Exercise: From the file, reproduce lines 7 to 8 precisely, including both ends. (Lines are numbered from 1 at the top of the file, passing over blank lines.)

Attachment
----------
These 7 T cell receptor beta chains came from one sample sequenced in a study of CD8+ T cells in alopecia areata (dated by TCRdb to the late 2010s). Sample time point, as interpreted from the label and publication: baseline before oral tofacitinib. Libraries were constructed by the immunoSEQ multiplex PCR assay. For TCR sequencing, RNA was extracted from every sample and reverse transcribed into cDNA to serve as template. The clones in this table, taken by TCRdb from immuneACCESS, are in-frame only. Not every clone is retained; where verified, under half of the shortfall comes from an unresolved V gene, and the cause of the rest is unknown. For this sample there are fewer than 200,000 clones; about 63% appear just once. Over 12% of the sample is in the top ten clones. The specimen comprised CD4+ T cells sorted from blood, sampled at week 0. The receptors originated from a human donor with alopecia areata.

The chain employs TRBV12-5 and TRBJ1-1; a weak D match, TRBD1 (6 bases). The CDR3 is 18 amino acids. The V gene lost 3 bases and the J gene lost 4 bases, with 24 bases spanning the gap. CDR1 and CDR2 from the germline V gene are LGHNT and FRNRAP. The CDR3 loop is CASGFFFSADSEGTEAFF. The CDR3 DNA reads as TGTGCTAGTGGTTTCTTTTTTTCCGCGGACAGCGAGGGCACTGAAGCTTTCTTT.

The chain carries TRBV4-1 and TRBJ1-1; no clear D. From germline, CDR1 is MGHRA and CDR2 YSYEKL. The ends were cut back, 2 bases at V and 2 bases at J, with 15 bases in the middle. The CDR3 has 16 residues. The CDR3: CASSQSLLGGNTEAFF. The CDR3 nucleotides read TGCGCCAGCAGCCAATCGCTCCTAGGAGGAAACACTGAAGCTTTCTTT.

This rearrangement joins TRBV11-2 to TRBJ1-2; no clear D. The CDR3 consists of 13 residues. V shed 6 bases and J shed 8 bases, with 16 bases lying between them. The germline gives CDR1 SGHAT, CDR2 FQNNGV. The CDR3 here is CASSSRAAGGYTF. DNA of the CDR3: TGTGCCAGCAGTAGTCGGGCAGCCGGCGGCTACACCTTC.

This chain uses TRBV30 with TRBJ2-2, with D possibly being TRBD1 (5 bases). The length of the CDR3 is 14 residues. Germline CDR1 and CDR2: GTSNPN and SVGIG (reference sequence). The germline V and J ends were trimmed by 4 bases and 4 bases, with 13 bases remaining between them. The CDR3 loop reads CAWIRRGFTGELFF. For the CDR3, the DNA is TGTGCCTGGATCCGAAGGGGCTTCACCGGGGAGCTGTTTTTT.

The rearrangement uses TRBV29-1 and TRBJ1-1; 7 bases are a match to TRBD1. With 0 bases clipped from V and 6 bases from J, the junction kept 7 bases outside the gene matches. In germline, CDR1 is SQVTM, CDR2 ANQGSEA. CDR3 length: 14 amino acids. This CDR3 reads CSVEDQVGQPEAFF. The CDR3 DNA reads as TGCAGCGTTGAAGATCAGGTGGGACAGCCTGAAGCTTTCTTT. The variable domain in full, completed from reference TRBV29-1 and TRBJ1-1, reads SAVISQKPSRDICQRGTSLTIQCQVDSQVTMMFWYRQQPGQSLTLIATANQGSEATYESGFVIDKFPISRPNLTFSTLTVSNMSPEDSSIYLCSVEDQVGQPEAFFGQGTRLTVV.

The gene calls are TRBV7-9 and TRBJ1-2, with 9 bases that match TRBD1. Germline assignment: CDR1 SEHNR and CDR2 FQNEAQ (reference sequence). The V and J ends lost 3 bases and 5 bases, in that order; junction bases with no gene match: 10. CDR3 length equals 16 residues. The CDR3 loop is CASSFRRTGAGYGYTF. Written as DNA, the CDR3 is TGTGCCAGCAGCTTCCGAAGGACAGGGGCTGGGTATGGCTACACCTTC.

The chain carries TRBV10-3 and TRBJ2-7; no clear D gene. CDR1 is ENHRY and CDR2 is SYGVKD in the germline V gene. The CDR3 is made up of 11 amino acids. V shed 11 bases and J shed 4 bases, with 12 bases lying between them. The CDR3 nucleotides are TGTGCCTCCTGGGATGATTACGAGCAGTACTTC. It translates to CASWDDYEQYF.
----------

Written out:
The gene calls are TRBV7-9 and TRBJ1-2, with 9 bases that match TRBD1. Germline assignment: CDR1 SEHNR and CDR2 FQNEAQ (reference sequence). The V and J ends lost 3 bases and 5 bases, in that order; junction bases with no gene match: 10. CDR3 length equals 16 residues. The CDR3 loop is CASSFRRTGAGYGYTF. Written as DNA, the CDR3 is TGTGCCAGCAGCTTCCGAAGGACAGGGGCTGGGTATGGCTACACCTTC.

The chain carries TRBV10-3 and TRBJ2-7; no clear D gene. CDR1 is ENHRY and CDR2 is SYGVKD in the germline V gene. The CDR3 is made up of 11 amino acids. V shed 11 bases and J shed 4 bases, with 12 bases lying between them. The CDR3 nucleotides are TGTGCCTCCTGGGATGATTACGAGCAGTACTTC. It translates to CASWDDYEQYF.